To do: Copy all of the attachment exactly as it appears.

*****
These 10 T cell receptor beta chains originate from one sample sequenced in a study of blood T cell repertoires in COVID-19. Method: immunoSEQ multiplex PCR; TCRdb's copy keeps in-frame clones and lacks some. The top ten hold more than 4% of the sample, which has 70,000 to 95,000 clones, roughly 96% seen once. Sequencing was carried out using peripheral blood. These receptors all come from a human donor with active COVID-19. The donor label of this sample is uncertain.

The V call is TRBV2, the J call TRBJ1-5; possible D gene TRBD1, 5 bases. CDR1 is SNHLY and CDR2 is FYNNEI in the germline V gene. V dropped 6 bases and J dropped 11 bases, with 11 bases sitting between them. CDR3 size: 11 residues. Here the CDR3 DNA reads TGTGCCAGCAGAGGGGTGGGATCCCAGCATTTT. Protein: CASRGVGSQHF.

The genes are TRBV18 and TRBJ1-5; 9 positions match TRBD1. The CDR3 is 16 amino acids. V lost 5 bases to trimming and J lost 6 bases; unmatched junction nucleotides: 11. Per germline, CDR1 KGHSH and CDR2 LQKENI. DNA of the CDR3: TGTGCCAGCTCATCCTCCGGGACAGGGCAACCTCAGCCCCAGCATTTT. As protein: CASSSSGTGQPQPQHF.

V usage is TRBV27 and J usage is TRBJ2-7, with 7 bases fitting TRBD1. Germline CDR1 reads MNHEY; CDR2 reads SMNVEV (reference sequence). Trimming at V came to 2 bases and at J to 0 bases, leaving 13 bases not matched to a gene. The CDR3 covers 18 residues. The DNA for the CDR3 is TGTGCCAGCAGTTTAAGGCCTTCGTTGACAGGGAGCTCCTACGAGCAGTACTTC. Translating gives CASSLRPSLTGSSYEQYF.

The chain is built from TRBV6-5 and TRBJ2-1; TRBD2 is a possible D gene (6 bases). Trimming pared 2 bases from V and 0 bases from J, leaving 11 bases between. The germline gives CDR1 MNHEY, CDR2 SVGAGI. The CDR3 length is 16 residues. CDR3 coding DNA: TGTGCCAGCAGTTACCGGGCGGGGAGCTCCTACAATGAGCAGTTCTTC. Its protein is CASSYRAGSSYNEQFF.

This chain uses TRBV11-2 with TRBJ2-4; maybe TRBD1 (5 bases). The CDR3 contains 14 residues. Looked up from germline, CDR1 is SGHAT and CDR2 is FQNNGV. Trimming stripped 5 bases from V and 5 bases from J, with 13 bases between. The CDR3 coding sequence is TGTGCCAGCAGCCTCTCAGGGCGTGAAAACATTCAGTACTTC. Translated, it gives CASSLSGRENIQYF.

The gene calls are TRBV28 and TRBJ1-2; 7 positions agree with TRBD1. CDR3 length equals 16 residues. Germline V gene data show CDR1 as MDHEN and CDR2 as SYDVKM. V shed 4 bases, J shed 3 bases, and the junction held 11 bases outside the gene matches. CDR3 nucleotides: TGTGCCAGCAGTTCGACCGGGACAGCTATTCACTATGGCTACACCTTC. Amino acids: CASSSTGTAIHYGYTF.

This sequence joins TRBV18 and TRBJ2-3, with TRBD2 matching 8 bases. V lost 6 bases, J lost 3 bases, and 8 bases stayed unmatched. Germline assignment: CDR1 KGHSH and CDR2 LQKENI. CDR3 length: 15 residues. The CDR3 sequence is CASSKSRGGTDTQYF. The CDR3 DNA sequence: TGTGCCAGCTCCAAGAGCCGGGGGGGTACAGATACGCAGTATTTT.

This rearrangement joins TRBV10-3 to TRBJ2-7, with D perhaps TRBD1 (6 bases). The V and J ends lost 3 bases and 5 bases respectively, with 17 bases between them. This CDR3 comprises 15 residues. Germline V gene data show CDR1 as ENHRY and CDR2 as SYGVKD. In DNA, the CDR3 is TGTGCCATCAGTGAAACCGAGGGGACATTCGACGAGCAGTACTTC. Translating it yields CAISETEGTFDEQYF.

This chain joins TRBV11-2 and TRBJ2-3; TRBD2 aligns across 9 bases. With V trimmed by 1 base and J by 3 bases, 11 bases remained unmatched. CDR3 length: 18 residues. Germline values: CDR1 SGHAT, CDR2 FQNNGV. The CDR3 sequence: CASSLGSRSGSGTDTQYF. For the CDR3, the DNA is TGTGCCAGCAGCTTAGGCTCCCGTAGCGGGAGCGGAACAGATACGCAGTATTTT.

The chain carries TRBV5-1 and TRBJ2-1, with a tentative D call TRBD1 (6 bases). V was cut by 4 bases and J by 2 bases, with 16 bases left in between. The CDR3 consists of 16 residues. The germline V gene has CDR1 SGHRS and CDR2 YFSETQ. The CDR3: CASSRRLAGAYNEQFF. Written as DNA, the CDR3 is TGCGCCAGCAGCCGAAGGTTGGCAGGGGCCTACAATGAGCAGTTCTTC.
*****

These 10 T cell receptor beta chains originate from one sample sequenced in a study of blood T cell repertoires in COVID-19. Method: immunoSEQ multiplex PCR; TCRdb's copy keeps in-frame clones and lacks some. The top ten hold more than 4% of the sample, which has 70,000 to 95,000 clones, roughly 96% seen once. Sequencing was carried out using peripheral blood. These receptors all come from a human donor with active COVID-19. The donor label of this sample is uncertain.

The V call is TRBV2, the J call TRBJ1-5; possible D gene TRBD1, 5 bases. CDR1 is SNHLY and CDR2 is FYNNEI in the germline V gene. V dropped 6 bases and J dropped 11 bases, with 11 bases sitting between them. CDR3 size: 11 residues. Here the CDR3 DNA reads TGTGCCAGCAGAGGGGTGGGATCCCAGCATTTT. Protein: CASRGVGSQHF.

The genes are TRBV18 and TRBJ1-5; 9 positions match TRBD1. The CDR3 is 16 amino acids. V lost 5 bases to trimming and J lost 6 bases; unmatched junction nucleotides: 11. Per germline, CDR1 KGHSH and CDR2 LQKENI. DNA of the CDR3: TGTGCCAGCTCATCCTCCGGGACAGGGCAACCTCAGCCCCAGCATTTT. As protein: CASSSSGTGQPQPQHF.

V usage is TRBV27 and J usage is TRBJ2-7, with 7 bases fitting TRBD1. Germline CDR1 reads MNHEY; CDR2 reads SMNVEV (reference sequence). Trimming at V came to 2 bases and at J to 0 bases, leaving 13 bases not matched to a gene. The CDR3 covers 18 residues. The DNA for the CDR3 is TGTGCCAGCAGTTTAAGGCCTTCGTTGACAGGGAGCTCCTACGAGCAGTACTTC. Translating gives CASSLRPSLTGSSYEQYF.

The chain is built from TRBV6-5 and TRBJ2-1; TRBD2 is a possible D gene (6 bases). Trimming pared 2 bases from V and 0 bases from J, leaving 11 bases between. The germline gives CDR1 MNHEY, CDR2 SVGAGI. The CDR3 length is 16 residues. CDR3 coding DNA: TGTGCCAGCAGTTACCGGGCGGGGAGCTCCTACAATGAGCAGTTCTTC. Its protein is CASSYRAGSSYNEQFF.

This chain uses TRBV11-2 with TRBJ2-4; maybe TRBD1 (5 bases). The CDR3 contains 14 residues. Looked up from germline, CDR1 is SGHAT and CDR2 is FQNNGV. Trimming stripped 5 bases from V and 5 bases from J, with 13 bases between. The CDR3 coding sequence is TGTGCCAGCAGCCTCTCAGGGCGTGAAAACATTCAGTACTTC. Translated, it gives CASSLSGRENIQYF.

The gene calls are TRBV28 and TRBJ1-2; 7 positions agree with TRBD1. CDR3 length equals 16 residues. Germline V gene data show CDR1 as MDHEN and CDR2 as SYDVKM. V shed 4 bases, J shed 3 bases, and the junction held 11 bases outside the gene matches. CDR3 nucleotides: TGTGCCAGCAGTTCGACCGGGACAGCTATTCACTATGGCTACACCTTC. Amino acids: CASSSTGTAIHYGYTF.

This sequence joins TRBV18 and TRBJ2-3, with TRBD2 matching 8 bases. V lost 6 bases, J lost 3 bases, and 8 bases stayed unmatched. Germline assignment: CDR1 KGHSH and CDR2 LQKENI. CDR3 length: 15 residues. The CDR3 sequence is CASSKSRGGTDTQYF. The CDR3 DNA sequence: TGTGCCAGCTCCAAGAGCCGGGGGGGTACAGATACGCAGTATTTT.

This rearrangement joins TRBV10-3 to TRBJ2-7, with D perhaps TRBD1 (6 bases). The V and J ends lost 3 bases and 5 bases respectively, with 17 bases between them. This CDR3 comprises 15 residues. Germline V gene data show CDR1 as ENHRY and CDR2 as SYGVKD. In DNA, the CDR3 is TGTGCCATCAGTGAAACCGAGGGGACATTCGACGAGCAGTACTTC. Translating it yields CAISETEGTFDEQYF.

This chain joins TRBV11-2 and TRBJ2-3; TRBD2 aligns across 9 bases. With V trimmed by 1 base and J by 3 bases, 11 bases remained unmatched. CDR3 length: 18 residues. Germline values: CDR1 SGHAT, CDR2 FQNNGV. The CDR3 sequence: CASSLGSRSGSGTDTQYF. For the CDR3, the DNA is TGTGCCAGCAGCTTAGGCTCCCGTAGCGGGAGCGGAACAGATACGCAGTATTTT.

The chain carries TRBV5-1 and TRBJ2-1, with a tentative D call TRBD1 (6 bases). V was cut by 4 bases and J by 2 bases, with 16 bases left in between. The CDR3 consists of 16 residues. The germline V gene has CDR1 SGHRS and CDR2 YFSETQ. The CDR3: CASSRRLAGAYNEQFF. Written as DNA, the CDR3 is TGCGCCAGCAGCCGAAGGTTGGCAGGGGCCTACAATGAGCAGTTCTTC.